Pastry Chef Carlos Enriquez of the Patina Group – Los Angeles, CA

Coconut Tapioca, Mango-Pineapple Relish, Passion Fruit Gel, Sesame Brittle, and Carbonated Spicy Mango

Coconut Tapioca, Mango-Pineapple Relish, Passion Fruit Gel, Sesame Brittle, and Carbonated Spicy Mango

Blackforest Cake, Caramelia Namelaka, Kirsch Cherries, and Marscapone Gelato

Blackforest Cake, Caramelia Namelaka, Kirsch Cherries, and Marscapone Gelato

As Corporate Pastry Chef for the leviathan Patina Restaurant Group (30 outlets on the west coast alone!) Carlos Enriquez has got a lot on his plate. But it's just what his background has equipped him to handle, with serious time put in at hotels, resorts, and casinos in Vegas, Colorado, and Yosemite National Park, tempered by the sophistication and refinement gleaned from his time at the 2-Michelin Star Alex at the Wynn. One of the hallmarks of Enriquez's position, aside from well-honed multitasking and organizational skills, is the need for flexibility. With responsibilities that range from creating desserts for fine dining restaurants to supplying retail items for the market cafés to catering multi-million dollar events (the Patina group has been responsible for the Emmy Awards for the last 20 years), Enriquez does not have the auteur-like freedom of a restaurant chef to determine his own style. "I pretty much adapt to the setting and the clients' needs," he says.

Fortunately Enriquez has the necessary administrative back-up, freeing him to spend time in the kitchen training his staff of 24 cooks—and playing therapist as often as boss. "I have a good working relationship with my employees, and when you have that they come to you with their problems," he says. But this hands-on approach suits Enriquez perfectly. "I'm glad I'm not just a paper pusher."

Why did you gravitate towards large-scale positions?
I wanted to learn faster. Working in a hotel, it has multiple units and different restaurants, so I learned quicker because of that environment.

How many outlets do your oversee?
We currently produce for 13 of the 15 restaurants on the west coast. We have 12 retail market cafes situated in performing arts centers or office buildings. We have three Coffee and Milk bars. And to top that off we have five major catering kitchens.

How big is your staff?
Thirty-four total. Out of that three are drivers, three are packaging personnel, one pastry chef, one head baker, two pastry sous chefs, and 24 pastry cooks. I also have pastry chefs I collaborate with: Elizabeth Whitlock, at Patina; one in downtown Disney; one more in Orange County.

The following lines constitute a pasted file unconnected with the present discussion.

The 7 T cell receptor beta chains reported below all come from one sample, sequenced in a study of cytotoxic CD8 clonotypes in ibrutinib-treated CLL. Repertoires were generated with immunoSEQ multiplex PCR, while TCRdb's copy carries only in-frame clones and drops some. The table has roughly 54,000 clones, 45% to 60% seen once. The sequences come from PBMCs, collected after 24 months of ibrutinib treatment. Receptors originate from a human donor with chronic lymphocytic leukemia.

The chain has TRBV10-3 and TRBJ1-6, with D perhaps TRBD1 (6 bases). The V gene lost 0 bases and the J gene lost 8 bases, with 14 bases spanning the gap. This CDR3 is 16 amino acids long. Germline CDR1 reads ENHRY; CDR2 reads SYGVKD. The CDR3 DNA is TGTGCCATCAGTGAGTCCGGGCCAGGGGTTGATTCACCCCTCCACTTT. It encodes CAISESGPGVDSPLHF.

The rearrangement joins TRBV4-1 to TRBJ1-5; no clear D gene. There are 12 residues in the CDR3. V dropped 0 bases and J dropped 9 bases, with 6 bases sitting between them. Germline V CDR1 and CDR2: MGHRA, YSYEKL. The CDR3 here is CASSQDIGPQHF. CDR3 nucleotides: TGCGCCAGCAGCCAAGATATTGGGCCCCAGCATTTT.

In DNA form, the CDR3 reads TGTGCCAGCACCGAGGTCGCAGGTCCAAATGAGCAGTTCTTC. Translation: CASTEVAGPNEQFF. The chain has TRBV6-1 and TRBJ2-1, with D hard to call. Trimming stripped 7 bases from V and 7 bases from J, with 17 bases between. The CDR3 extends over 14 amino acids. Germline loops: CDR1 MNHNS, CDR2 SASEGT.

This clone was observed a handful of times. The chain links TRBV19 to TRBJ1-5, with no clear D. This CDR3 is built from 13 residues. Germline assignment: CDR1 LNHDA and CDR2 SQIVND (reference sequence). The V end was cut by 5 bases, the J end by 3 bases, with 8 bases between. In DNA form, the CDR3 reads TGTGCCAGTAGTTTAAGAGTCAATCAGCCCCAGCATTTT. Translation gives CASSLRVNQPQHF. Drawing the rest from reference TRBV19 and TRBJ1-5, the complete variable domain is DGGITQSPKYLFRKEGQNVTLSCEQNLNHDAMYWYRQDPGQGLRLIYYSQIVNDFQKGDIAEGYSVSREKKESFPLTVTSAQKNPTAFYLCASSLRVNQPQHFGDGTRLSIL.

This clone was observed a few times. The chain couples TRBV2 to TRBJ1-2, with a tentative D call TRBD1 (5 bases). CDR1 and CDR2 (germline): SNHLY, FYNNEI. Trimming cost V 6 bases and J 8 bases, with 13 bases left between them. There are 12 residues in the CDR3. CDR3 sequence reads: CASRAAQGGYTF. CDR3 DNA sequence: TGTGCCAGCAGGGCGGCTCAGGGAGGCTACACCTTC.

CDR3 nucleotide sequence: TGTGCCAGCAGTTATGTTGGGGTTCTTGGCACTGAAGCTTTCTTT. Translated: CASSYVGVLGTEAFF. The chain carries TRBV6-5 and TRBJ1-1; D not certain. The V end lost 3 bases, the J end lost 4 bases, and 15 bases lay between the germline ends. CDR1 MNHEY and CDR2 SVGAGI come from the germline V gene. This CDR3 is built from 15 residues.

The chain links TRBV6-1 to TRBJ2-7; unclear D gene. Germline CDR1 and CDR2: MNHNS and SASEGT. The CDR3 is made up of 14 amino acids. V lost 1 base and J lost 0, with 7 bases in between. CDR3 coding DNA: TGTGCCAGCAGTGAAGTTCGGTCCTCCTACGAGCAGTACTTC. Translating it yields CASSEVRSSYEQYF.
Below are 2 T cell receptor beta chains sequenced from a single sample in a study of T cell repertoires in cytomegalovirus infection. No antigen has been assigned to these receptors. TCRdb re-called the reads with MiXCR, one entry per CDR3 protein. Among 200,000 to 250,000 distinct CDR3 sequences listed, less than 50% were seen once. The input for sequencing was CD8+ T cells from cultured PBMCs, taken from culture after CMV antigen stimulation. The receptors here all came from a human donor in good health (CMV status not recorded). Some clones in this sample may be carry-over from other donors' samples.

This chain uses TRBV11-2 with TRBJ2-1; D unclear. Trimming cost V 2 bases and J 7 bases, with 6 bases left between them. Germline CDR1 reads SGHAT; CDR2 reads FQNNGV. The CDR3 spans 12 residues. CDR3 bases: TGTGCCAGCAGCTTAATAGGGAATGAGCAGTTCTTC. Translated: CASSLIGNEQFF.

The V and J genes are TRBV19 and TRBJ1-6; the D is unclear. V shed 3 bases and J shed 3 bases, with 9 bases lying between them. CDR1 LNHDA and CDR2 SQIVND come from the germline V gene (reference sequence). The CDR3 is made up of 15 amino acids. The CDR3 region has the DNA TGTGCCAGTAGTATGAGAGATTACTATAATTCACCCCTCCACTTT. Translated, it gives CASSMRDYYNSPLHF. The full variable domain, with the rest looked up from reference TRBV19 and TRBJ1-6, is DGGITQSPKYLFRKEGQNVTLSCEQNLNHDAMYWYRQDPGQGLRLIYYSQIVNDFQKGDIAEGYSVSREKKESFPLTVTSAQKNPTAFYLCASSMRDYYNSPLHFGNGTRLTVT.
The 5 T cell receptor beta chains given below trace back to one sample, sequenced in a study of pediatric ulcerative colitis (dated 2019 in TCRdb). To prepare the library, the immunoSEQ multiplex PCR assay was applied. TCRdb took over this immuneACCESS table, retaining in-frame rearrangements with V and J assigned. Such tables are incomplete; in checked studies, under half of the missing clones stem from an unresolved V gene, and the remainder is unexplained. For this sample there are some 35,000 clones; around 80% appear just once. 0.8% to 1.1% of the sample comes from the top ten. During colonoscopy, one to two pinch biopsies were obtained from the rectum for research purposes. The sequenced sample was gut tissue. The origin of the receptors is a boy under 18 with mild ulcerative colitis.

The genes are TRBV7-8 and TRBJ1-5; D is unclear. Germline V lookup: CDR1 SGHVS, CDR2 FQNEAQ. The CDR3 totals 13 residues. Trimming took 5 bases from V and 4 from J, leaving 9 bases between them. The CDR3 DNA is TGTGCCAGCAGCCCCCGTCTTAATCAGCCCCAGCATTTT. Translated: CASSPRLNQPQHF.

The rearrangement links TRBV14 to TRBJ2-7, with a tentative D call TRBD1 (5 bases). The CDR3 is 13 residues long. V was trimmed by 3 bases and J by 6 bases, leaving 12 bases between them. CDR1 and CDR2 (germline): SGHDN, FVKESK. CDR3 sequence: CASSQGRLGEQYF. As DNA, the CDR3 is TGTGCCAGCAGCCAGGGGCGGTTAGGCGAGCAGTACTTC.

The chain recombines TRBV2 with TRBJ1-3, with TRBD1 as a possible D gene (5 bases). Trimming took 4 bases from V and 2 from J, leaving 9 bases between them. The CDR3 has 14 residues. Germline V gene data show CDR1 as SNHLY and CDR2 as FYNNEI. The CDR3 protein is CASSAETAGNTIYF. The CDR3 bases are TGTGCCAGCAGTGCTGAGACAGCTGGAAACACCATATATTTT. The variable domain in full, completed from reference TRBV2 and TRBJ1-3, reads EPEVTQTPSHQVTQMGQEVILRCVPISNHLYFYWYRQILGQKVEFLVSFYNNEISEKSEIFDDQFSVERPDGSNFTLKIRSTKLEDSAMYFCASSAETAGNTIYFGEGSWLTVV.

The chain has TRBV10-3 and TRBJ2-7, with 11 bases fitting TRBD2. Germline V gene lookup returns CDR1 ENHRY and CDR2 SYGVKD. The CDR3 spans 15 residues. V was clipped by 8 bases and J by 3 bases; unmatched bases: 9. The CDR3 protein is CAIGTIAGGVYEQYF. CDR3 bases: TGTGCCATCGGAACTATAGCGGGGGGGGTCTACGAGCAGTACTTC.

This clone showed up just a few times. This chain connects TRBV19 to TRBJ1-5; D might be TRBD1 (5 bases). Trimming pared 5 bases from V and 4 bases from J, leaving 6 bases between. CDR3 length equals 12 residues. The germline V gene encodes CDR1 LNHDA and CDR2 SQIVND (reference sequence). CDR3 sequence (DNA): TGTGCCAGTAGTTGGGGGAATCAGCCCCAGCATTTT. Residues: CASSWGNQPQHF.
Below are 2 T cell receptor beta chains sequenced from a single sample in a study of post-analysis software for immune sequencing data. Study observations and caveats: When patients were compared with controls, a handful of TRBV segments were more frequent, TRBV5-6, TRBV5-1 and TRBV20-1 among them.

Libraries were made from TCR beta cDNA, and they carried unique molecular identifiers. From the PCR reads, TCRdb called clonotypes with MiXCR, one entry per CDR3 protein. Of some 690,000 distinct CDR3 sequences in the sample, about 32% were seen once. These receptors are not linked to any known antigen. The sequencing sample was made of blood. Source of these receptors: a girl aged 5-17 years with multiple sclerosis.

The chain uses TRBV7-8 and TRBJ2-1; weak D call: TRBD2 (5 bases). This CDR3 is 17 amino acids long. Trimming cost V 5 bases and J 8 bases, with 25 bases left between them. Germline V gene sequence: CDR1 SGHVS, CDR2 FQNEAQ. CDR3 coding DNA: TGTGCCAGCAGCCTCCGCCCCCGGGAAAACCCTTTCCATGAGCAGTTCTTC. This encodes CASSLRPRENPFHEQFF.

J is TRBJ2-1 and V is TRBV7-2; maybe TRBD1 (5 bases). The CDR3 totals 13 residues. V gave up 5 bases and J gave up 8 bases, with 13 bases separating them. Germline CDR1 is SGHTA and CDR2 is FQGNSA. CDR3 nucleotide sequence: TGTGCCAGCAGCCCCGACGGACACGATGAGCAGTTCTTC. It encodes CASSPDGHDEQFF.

Is the L.A. food scene very different from Vegas?
Oh yes, very different. In Vegas the scene is very touristy, they turn and burn covers. In L.A. it's new flavors and old flavors. There are a lot of young chefs trying to make a name for themselves, pushing the limits. We're lucky.

Why is pastry thriving in LA?
What I've noticed here in L.A. is pastry chefs partnering with restaurateurs to open their own things. Jordan Kahn opened Red Medicine. Lincoln Carson left Michael Mina and opened Superba Food & Bread. Sherry Yard with Helm's Bakery. They're smart, they're like "we still want to do pastries, but we want to make money, so what do we have to do?"

The Chocolatier – Ramon Perez of Puur Chocolat

Pastry Chef Ramon Perez

Pastry Chef Ramon Perez

Caramelized White Chocolate with Burnt Milk Ice Cream and Espresso

Caramelized White Chocolate with Burnt Milk Ice Cream and Espresso

Blood Peach Sorbet with Watermelon, Dehydrated Yogurt, Lime Zest, and Caramel

Blood Peach Sorbet with Watermelon, Dehydrated Yogurt, Lime Zest, and Caramel

Ramon Perez has cooking in his blood, and his pedigree has only improved with time. His foundation in the kitchens of Napa's Auberge du Soleil and his parents' restaurant Citronee was only the beginning, paving the way for stages at several 3-Michelin Star European restaurants and the title of Executive Pastry Chef for the David Myers Group. He was also champion of the 2nd Annual StarChefs.com International Pastry Competition in 2011. But Ramon felt he still had more to learn, and so he turned his sights to chocolate. In 2012, Perez traded his executive chef title for a consulting position in order to focus on launching Puur Chocolat.

"Chocolate was something I really fell in love with when I was operating Boule Patisserie for David [Myer]," he says. "I was enamored with the endless possibilities of what chocolate could do and that's where my whole creative focus is right now. I'm trying to expand my repertoire and have a fun, creative space to integrate my style of plated desserts into chocolate form." Currently online-based, and producing out of NoCal in Sacramento, Perez is continuing to participate in and contribute to the L.A. food scene. He's working with the Line Hotel in Koreatown, which is to feature his decadent treats in its Café, and he's also working toward launching his own retail storefront downtown. "We'll be doing some viennoiserie as well as beautiful cakes and modern style pastries [alongside] our chocolates." More than just a boutique, this sounds like the launching of a brand.